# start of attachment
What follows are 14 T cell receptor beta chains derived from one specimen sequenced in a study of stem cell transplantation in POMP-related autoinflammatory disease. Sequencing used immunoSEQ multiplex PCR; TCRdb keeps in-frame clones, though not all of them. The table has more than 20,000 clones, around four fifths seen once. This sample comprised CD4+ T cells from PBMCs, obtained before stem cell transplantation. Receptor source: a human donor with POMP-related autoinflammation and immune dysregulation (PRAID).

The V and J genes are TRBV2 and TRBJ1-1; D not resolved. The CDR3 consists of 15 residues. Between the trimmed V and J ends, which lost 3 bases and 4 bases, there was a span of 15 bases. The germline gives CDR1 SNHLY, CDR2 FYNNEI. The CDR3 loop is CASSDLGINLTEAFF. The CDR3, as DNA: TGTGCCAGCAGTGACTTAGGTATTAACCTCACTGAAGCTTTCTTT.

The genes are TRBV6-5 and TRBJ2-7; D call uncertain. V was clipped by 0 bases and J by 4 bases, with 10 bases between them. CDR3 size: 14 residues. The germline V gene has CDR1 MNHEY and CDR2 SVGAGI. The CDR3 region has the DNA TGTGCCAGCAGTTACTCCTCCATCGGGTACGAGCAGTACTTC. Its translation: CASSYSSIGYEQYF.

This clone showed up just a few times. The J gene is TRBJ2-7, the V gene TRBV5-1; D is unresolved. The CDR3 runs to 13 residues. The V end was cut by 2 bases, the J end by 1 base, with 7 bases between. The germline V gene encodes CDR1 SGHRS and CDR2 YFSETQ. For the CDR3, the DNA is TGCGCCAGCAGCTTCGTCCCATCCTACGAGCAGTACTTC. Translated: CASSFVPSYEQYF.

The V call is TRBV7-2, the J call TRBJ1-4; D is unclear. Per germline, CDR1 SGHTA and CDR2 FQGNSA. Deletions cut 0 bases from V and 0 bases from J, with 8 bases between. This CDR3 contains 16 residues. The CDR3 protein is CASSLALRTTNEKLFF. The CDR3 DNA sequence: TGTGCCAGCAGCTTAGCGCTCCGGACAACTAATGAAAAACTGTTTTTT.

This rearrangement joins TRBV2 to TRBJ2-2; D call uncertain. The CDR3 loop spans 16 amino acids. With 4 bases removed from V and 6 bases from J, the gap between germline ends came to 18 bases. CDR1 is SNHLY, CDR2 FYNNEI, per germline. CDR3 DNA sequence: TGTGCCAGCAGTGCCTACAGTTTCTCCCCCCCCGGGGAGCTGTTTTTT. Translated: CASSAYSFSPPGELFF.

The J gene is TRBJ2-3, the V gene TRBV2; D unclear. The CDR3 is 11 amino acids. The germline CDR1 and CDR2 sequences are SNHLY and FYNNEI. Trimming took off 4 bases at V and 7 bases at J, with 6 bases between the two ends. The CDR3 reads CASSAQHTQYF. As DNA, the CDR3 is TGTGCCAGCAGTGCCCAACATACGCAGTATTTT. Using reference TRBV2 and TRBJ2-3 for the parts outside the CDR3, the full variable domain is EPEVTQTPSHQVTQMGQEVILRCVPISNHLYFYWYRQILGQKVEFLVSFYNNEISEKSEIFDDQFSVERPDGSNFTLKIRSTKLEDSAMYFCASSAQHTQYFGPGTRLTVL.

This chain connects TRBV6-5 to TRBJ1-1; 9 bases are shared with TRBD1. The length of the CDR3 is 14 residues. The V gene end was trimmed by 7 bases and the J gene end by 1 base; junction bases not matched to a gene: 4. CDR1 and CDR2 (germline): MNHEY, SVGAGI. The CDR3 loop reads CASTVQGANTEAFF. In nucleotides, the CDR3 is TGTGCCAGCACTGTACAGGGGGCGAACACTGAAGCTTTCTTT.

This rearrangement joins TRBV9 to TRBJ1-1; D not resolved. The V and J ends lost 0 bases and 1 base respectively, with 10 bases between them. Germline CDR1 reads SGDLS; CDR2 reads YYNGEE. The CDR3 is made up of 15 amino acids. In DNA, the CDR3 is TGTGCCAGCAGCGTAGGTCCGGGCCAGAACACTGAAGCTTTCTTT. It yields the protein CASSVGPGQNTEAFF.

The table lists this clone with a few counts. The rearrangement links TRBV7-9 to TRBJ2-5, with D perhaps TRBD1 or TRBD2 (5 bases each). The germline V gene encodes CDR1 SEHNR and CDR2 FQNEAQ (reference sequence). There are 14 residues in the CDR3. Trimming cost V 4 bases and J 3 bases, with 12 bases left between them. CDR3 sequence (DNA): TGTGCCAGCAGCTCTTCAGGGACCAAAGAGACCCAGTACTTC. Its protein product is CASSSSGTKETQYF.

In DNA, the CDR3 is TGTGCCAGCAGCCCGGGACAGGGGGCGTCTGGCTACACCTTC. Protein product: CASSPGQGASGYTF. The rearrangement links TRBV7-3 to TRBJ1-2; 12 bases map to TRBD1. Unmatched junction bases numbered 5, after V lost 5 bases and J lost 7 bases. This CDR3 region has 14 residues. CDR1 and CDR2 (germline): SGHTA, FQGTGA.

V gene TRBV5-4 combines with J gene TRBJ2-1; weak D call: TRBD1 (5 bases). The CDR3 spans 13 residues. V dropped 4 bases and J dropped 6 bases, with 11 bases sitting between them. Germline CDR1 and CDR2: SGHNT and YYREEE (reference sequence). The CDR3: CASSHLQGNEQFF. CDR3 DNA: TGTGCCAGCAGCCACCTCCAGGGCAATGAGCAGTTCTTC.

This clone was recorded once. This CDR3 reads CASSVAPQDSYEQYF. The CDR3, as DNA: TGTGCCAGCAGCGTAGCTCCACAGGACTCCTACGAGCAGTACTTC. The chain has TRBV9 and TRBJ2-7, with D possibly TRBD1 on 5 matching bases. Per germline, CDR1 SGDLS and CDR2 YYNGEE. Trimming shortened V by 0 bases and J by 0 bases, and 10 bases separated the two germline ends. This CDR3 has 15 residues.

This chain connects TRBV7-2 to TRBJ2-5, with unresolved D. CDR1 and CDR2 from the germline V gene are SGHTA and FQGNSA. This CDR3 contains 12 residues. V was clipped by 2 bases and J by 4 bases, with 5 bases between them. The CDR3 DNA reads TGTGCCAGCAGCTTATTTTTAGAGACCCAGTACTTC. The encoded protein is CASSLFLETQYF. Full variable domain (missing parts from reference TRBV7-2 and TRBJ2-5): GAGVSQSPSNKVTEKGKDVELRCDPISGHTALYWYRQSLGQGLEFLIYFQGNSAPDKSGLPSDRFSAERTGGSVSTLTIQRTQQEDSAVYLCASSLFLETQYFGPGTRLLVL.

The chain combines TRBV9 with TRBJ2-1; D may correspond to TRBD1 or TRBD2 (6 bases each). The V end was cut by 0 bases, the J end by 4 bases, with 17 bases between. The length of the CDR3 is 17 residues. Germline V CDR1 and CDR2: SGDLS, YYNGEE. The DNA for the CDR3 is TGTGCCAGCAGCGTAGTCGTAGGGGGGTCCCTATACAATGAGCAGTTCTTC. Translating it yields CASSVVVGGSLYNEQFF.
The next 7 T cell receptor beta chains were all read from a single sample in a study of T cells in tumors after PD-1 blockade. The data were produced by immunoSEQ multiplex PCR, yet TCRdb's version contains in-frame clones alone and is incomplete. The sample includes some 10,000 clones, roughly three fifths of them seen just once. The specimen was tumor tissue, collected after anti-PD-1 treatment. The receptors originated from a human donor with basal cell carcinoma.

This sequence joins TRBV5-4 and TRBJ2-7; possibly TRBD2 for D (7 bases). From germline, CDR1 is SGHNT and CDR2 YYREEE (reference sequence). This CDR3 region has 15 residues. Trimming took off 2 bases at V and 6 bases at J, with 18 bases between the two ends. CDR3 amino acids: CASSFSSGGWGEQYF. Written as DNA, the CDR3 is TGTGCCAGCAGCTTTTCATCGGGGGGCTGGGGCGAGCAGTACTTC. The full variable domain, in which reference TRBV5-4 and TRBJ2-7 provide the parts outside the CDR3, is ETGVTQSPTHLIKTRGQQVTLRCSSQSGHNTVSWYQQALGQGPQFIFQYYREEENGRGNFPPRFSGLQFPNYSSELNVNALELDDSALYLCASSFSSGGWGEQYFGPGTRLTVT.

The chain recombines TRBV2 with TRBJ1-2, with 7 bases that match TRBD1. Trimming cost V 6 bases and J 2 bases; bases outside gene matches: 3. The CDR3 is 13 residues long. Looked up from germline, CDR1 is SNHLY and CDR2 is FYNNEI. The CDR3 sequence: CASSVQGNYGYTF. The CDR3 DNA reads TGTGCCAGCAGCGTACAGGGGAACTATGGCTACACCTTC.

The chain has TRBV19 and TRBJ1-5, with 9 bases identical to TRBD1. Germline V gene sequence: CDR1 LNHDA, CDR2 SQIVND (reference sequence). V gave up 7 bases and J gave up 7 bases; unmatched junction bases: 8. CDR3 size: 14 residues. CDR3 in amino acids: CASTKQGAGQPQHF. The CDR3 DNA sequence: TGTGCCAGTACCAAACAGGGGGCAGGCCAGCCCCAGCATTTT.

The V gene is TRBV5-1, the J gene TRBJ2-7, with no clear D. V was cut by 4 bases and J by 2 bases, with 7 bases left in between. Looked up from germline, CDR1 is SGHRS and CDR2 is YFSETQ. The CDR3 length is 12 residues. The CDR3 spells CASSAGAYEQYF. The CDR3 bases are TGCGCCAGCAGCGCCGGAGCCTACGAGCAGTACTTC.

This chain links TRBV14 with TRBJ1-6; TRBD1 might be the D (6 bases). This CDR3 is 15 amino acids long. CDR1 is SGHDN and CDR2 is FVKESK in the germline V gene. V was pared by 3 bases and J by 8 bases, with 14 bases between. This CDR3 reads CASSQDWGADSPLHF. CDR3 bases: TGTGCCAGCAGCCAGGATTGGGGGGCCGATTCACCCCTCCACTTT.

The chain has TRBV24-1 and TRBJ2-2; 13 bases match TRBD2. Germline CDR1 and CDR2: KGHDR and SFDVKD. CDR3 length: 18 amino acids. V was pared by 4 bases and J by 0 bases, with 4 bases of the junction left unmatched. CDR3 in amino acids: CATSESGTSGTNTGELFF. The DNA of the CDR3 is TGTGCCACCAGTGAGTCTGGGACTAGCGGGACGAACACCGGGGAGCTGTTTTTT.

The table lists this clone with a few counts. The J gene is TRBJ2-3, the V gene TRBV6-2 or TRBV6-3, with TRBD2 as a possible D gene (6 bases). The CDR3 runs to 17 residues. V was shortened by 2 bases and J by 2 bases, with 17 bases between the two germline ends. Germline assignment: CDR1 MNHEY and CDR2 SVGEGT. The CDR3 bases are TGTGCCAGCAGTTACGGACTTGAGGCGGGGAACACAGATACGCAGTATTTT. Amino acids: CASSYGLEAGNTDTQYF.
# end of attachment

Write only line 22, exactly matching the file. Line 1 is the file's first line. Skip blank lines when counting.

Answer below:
The chain has TRBV24-1 and TRBJ2-2; 13 bases match TRBD2. Germline CDR1 and CDR2: KGHDR and SFDVKD. CDR3 length: 18 amino acids. V was pared by 4 bases and J by 0 bases, with 4 bases of the junction left unmatched. CDR3 in amino acids: CATSESGTSGTNTGELFF. The DNA of the CDR3 is TGTGCCACCAGTGAGTCTGGGACTAGCGGGACGAACACCGGGGAGCTGTTTTTT.